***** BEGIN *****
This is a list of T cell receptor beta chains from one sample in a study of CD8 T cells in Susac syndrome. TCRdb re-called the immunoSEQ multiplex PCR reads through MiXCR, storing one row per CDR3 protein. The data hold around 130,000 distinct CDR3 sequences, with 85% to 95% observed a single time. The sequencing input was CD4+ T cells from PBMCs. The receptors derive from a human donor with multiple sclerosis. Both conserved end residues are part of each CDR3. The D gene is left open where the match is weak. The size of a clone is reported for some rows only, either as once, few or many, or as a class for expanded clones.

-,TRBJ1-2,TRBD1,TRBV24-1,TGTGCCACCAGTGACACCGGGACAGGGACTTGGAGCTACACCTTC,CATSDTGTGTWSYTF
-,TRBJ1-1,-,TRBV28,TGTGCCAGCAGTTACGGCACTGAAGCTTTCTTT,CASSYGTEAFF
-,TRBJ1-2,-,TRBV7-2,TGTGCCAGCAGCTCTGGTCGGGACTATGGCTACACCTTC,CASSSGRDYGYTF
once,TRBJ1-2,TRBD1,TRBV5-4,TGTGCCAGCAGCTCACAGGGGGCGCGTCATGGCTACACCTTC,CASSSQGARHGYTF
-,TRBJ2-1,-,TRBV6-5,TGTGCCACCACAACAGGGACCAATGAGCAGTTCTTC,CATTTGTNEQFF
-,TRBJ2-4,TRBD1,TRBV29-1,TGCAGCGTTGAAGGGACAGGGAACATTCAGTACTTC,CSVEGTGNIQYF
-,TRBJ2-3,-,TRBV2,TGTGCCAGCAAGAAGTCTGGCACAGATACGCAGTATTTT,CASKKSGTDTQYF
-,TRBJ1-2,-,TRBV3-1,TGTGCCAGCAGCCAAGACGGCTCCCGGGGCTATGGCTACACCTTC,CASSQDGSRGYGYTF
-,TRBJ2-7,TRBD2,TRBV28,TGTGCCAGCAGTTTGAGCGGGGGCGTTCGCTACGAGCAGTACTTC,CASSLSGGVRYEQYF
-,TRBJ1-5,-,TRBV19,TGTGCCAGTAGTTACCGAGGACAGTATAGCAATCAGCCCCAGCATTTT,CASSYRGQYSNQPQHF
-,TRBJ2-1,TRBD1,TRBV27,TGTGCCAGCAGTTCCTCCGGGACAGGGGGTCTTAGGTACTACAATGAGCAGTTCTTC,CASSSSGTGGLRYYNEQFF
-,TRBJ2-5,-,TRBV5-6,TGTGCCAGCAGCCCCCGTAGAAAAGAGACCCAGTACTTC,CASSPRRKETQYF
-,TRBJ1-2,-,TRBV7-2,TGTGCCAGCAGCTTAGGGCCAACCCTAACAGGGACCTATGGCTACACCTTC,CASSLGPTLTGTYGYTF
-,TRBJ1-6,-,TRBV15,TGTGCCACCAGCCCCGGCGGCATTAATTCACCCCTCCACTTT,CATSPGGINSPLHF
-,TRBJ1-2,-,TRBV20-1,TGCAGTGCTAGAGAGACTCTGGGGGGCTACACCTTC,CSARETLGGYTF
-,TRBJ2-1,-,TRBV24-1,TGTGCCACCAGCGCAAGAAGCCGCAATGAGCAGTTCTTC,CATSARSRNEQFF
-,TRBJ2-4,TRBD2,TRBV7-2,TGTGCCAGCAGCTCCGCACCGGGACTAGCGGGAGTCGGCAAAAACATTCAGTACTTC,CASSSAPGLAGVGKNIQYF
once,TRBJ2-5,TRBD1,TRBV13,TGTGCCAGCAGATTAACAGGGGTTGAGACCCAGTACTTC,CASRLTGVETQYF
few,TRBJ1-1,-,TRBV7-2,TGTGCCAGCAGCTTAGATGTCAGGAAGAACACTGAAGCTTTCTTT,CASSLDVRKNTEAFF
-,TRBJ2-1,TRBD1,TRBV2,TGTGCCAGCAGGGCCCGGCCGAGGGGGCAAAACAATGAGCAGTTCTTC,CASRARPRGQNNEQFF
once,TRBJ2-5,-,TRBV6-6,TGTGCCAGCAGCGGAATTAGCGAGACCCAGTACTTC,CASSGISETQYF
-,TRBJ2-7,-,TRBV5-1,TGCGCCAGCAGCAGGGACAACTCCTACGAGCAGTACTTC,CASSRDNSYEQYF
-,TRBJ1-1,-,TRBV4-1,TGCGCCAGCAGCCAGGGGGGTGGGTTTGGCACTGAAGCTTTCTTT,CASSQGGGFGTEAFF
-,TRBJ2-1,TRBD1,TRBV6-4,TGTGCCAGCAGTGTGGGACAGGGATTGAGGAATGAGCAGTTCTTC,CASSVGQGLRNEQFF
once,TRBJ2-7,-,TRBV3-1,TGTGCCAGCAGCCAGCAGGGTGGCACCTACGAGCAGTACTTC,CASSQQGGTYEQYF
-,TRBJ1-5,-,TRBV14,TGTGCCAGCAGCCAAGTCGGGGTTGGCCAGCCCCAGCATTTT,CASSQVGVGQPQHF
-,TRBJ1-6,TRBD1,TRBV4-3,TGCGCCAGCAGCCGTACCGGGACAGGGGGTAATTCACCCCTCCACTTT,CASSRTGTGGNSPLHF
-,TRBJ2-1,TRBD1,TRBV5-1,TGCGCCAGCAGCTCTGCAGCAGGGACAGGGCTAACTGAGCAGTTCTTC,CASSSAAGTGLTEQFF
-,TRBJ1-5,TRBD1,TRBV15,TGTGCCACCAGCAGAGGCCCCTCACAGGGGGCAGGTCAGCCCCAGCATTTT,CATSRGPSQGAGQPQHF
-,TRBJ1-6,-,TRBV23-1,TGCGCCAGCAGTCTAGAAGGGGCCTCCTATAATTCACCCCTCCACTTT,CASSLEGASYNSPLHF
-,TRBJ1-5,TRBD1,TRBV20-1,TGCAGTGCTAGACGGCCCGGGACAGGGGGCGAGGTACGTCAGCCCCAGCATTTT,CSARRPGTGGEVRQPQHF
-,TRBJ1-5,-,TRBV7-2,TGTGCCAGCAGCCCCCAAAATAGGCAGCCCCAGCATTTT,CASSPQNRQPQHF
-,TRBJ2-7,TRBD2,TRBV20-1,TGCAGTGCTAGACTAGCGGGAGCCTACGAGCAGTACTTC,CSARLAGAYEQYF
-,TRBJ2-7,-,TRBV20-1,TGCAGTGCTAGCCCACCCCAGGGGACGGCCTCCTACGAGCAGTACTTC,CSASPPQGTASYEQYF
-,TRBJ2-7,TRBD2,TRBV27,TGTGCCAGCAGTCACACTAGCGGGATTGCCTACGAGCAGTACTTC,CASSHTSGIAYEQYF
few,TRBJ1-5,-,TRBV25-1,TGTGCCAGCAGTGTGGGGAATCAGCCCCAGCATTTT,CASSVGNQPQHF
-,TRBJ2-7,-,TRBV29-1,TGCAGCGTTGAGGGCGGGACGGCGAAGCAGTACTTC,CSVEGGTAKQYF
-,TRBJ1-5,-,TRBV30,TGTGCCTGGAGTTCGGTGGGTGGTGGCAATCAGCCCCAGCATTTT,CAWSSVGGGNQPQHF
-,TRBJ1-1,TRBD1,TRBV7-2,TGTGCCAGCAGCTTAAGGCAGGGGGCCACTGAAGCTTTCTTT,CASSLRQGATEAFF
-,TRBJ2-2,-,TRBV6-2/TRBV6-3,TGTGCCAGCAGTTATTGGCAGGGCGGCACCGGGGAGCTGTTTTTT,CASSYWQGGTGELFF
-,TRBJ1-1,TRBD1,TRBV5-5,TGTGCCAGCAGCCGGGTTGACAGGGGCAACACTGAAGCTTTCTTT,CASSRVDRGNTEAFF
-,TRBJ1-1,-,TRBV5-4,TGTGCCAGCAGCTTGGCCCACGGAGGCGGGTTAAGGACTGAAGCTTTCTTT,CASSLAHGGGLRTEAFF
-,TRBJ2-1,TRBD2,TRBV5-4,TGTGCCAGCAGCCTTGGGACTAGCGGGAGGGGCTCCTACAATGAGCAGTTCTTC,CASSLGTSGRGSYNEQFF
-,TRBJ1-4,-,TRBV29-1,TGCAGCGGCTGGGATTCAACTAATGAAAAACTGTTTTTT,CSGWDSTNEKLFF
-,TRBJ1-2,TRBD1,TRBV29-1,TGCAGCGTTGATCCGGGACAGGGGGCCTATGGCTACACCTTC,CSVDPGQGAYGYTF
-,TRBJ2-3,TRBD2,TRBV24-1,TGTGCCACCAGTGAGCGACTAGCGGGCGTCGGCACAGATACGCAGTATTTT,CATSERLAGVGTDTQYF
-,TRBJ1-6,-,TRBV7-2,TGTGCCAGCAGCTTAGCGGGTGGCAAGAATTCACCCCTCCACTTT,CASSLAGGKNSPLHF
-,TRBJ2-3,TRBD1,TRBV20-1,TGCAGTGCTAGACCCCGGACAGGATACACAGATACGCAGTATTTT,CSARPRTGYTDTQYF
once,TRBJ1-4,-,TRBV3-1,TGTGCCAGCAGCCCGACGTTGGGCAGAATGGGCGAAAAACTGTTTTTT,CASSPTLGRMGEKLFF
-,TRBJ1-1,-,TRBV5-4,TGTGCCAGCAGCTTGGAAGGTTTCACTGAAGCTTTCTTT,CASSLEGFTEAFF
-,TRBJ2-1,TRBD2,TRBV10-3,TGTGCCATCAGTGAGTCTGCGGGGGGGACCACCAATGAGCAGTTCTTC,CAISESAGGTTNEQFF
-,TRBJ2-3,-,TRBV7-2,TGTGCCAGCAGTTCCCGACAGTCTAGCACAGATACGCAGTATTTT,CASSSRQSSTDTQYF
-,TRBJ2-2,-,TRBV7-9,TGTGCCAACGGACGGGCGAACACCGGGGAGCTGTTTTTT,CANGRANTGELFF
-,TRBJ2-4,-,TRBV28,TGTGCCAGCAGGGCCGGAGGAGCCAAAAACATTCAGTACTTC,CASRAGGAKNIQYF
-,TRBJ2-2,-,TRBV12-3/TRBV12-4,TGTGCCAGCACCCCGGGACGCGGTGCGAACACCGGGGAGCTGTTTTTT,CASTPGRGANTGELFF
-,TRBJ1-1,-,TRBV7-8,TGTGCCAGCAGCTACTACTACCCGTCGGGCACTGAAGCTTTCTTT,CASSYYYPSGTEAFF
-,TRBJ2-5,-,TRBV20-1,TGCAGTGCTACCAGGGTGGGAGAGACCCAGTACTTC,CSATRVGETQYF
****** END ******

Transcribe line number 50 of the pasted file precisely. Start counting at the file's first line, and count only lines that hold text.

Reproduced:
once,TRBJ1-4,-,TRBV3-1,TGTGCCAGCAGCCCGACGTTGGGCAGAATGGGCGAAAAACTGTTTTTT,CASSPTLGRMGEKLFF